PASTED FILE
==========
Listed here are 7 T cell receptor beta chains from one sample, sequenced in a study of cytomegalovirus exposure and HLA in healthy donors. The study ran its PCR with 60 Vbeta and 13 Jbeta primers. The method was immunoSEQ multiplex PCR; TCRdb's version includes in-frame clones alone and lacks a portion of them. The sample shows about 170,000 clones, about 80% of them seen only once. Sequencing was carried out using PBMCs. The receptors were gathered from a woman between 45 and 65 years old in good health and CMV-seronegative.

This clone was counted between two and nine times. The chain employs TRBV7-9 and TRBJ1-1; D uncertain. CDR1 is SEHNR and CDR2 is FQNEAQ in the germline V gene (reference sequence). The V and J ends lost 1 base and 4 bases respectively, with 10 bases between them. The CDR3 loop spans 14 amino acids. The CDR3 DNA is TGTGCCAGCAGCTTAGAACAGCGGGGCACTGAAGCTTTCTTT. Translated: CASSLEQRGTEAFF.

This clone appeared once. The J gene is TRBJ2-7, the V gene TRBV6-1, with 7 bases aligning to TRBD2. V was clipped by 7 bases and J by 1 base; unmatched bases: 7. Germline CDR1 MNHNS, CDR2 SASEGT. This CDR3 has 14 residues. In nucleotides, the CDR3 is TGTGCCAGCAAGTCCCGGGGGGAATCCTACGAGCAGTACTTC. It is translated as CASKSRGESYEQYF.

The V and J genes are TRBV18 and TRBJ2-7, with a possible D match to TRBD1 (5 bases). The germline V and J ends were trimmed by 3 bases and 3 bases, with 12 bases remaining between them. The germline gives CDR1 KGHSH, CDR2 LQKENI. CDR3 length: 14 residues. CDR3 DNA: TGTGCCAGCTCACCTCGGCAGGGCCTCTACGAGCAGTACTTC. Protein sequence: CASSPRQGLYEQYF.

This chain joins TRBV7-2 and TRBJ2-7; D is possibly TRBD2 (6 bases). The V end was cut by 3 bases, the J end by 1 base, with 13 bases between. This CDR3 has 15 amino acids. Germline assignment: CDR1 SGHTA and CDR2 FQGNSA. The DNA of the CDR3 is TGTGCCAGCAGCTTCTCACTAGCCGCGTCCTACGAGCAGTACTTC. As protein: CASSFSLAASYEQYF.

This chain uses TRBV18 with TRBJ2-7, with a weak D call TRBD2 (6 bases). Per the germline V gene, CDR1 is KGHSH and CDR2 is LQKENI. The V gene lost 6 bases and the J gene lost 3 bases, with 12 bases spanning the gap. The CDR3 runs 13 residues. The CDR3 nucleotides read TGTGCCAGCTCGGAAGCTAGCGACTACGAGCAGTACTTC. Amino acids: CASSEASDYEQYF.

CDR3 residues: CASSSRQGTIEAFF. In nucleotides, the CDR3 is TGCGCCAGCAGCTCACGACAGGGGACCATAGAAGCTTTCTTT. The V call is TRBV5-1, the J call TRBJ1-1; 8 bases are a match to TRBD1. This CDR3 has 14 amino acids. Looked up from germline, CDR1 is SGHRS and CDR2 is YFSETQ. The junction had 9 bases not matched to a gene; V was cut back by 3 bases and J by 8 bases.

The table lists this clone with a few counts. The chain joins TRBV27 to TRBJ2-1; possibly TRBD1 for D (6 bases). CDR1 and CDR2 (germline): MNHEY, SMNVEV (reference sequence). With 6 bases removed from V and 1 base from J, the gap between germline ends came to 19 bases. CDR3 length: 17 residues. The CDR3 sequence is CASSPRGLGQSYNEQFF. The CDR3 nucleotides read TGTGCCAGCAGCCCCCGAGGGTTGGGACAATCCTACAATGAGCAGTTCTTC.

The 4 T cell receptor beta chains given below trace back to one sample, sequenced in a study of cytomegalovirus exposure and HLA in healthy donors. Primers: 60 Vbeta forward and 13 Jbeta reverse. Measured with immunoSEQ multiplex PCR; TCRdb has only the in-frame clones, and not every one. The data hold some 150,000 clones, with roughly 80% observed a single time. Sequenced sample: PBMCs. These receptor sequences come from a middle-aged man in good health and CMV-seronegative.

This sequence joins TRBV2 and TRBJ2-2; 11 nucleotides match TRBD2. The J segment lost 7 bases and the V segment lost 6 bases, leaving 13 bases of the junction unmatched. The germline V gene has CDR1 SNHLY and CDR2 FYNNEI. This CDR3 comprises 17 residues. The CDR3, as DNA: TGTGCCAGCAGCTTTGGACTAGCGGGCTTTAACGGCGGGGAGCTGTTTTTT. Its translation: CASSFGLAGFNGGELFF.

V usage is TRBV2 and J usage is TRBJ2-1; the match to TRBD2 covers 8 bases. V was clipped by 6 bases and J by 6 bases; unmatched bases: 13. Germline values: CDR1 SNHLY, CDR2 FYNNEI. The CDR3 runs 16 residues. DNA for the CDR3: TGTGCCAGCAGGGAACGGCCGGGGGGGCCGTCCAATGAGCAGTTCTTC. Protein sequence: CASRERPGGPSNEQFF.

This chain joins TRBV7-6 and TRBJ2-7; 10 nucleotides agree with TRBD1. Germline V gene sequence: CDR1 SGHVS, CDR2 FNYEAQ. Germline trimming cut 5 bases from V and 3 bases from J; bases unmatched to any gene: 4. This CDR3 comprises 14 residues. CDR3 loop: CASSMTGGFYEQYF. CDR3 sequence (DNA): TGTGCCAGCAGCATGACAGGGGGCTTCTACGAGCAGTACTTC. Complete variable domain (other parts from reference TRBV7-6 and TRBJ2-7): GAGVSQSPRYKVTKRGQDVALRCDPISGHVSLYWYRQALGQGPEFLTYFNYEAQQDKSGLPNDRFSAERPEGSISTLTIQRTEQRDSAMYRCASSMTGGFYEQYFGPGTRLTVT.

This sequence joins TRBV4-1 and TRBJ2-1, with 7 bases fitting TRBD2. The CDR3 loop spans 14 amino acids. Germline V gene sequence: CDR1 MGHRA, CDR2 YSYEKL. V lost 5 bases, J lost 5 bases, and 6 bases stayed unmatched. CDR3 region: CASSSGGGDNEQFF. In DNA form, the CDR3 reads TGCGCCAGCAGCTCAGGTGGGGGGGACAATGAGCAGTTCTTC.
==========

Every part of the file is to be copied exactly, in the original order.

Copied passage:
Listed here are 7 T cell receptor beta chains from one sample, sequenced in a study of cytomegalovirus exposure and HLA in healthy donors. The study ran its PCR with 60 Vbeta and 13 Jbeta primers. The method was immunoSEQ multiplex PCR; TCRdb's version includes in-frame clones alone and lacks a portion of them. The sample shows about 170,000 clones, about 80% of them seen only once. Sequencing was carried out using PBMCs. The receptors were gathered from a woman between 45 and 65 years old in good health and CMV-seronegative.

This clone was counted between two and nine times. The chain employs TRBV7-9 and TRBJ1-1; D uncertain. CDR1 is SEHNR and CDR2 is FQNEAQ in the germline V gene (reference sequence). The V and J ends lost 1 base and 4 bases respectively, with 10 bases between them. The CDR3 loop spans 14 amino acids. The CDR3 DNA is TGTGCCAGCAGCTTAGAACAGCGGGGCACTGAAGCTTTCTTT. Translated: CASSLEQRGTEAFF.

This clone appeared once. The J gene is TRBJ2-7, the V gene TRBV6-1, with 7 bases aligning to TRBD2. V was clipped by 7 bases and J by 1 base; unmatched bases: 7. Germline CDR1 MNHNS, CDR2 SASEGT. This CDR3 has 14 residues. In nucleotides, the CDR3 is TGTGCCAGCAAGTCCCGGGGGGAATCCTACGAGCAGTACTTC. It is translated as CASKSRGESYEQYF.

The V and J genes are TRBV18 and TRBJ2-7, with a possible D match to TRBD1 (5 bases). The germline V and J ends were trimmed by 3 bases and 3 bases, with 12 bases remaining between them. The germline gives CDR1 KGHSH, CDR2 LQKENI. CDR3 length: 14 residues. CDR3 DNA: TGTGCCAGCTCACCTCGGCAGGGCCTCTACGAGCAGTACTTC. Protein sequence: CASSPRQGLYEQYF.

This chain joins TRBV7-2 and TRBJ2-7; D is possibly TRBD2 (6 bases). The V end was cut by 3 bases, the J end by 1 base, with 13 bases between. This CDR3 has 15 amino acids. Germline assignment: CDR1 SGHTA and CDR2 FQGNSA. The DNA of the CDR3 is TGTGCCAGCAGCTTCTCACTAGCCGCGTCCTACGAGCAGTACTTC. As protein: CASSFSLAASYEQYF.

This chain uses TRBV18 with TRBJ2-7, with a weak D call TRBD2 (6 bases). Per the germline V gene, CDR1 is KGHSH and CDR2 is LQKENI. The V gene lost 6 bases and the J gene lost 3 bases, with 12 bases spanning the gap. The CDR3 runs 13 residues. The CDR3 nucleotides read TGTGCCAGCTCGGAAGCTAGCGACTACGAGCAGTACTTC. Amino acids: CASSEASDYEQYF.

CDR3 residues: CASSSRQGTIEAFF. In nucleotides, the CDR3 is TGCGCCAGCAGCTCACGACAGGGGACCATAGAAGCTTTCTTT. The V call is TRBV5-1, the J call TRBJ1-1; 8 bases are a match to TRBD1. This CDR3 has 14 amino acids. Looked up from germline, CDR1 is SGHRS and CDR2 is YFSETQ. The junction had 9 bases not matched to a gene; V was cut back by 3 bases and J by 8 bases.

The table lists this clone with a few counts. The chain joins TRBV27 to TRBJ2-1; possibly TRBD1 for D (6 bases). CDR1 and CDR2 (germline): MNHEY, SMNVEV (reference sequence). With 6 bases removed from V and 1 base from J, the gap between germline ends came to 19 bases. CDR3 length: 17 residues. The CDR3 sequence is CASSPRGLGQSYNEQFF. The CDR3 nucleotides read TGTGCCAGCAGCCCCCGAGGGTTGGGACAATCCTACAATGAGCAGTTCTTC.

The 4 T cell receptor beta chains given below trace back to one sample, sequenced in a study of cytomegalovirus exposure and HLA in healthy donors. Primers: 60 Vbeta forward and 13 Jbeta reverse. Measured with immunoSEQ multiplex PCR; TCRdb has only the in-frame clones, and not every one. The data hold some 150,000 clones, with roughly 80% observed a single time. Sequenced sample: PBMCs. These receptor sequences come from a middle-aged man in good health and CMV-seronegative.

This sequence joins TRBV2 and TRBJ2-2; 11 nucleotides match TRBD2. The J segment lost 7 bases and the V segment lost 6 bases, leaving 13 bases of the junction unmatched. The germline V gene has CDR1 SNHLY and CDR2 FYNNEI. This CDR3 comprises 17 residues. The CDR3, as DNA: TGTGCCAGCAGCTTTGGACTAGCGGGCTTTAACGGCGGGGAGCTGTTTTTT. Its translation: CASSFGLAGFNGGELFF.

V usage is TRBV2 and J usage is TRBJ2-1; the match to TRBD2 covers 8 bases. V was clipped by 6 bases and J by 6 bases; unmatched bases: 13. Germline values: CDR1 SNHLY, CDR2 FYNNEI. The CDR3 runs 16 residues. DNA for the CDR3: TGTGCCAGCAGGGAACGGCCGGGGGGGCCGTCCAATGAGCAGTTCTTC. Protein sequence: CASRERPGGPSNEQFF.

This chain joins TRBV7-6 and TRBJ2-7; 10 nucleotides agree with TRBD1. Germline V gene sequence: CDR1 SGHVS, CDR2 FNYEAQ. Germline trimming cut 5 bases from V and 3 bases from J; bases unmatched to any gene: 4. This CDR3 comprises 14 residues. CDR3 loop: CASSMTGGFYEQYF. CDR3 sequence (DNA): TGTGCCAGCAGCATGACAGGGGGCTTCTACGAGCAGTACTTC. Complete variable domain (other parts from reference TRBV7-6 and TRBJ2-7): GAGVSQSPRYKVTKRGQDVALRCDPISGHVSLYWYRQALGQGPEFLTYFNYEAQQDKSGLPNDRFSAERPEGSISTLTIQRTEQRDSAMYRCASSMTGGFYEQYFGPGTRLTVT.

This sequence joins TRBV4-1 and TRBJ2-1, with 7 bases fitting TRBD2. The CDR3 loop spans 14 amino acids. Germline V gene sequence: CDR1 MGHRA, CDR2 YSYEKL. V lost 5 bases, J lost 5 bases, and 6 bases stayed unmatched. CDR3 region: CASSSGGGDNEQFF. In DNA form, the CDR3 reads TGCGCCAGCAGCTCAGGTGGGGGGGACAATGAGCAGTTCTTC.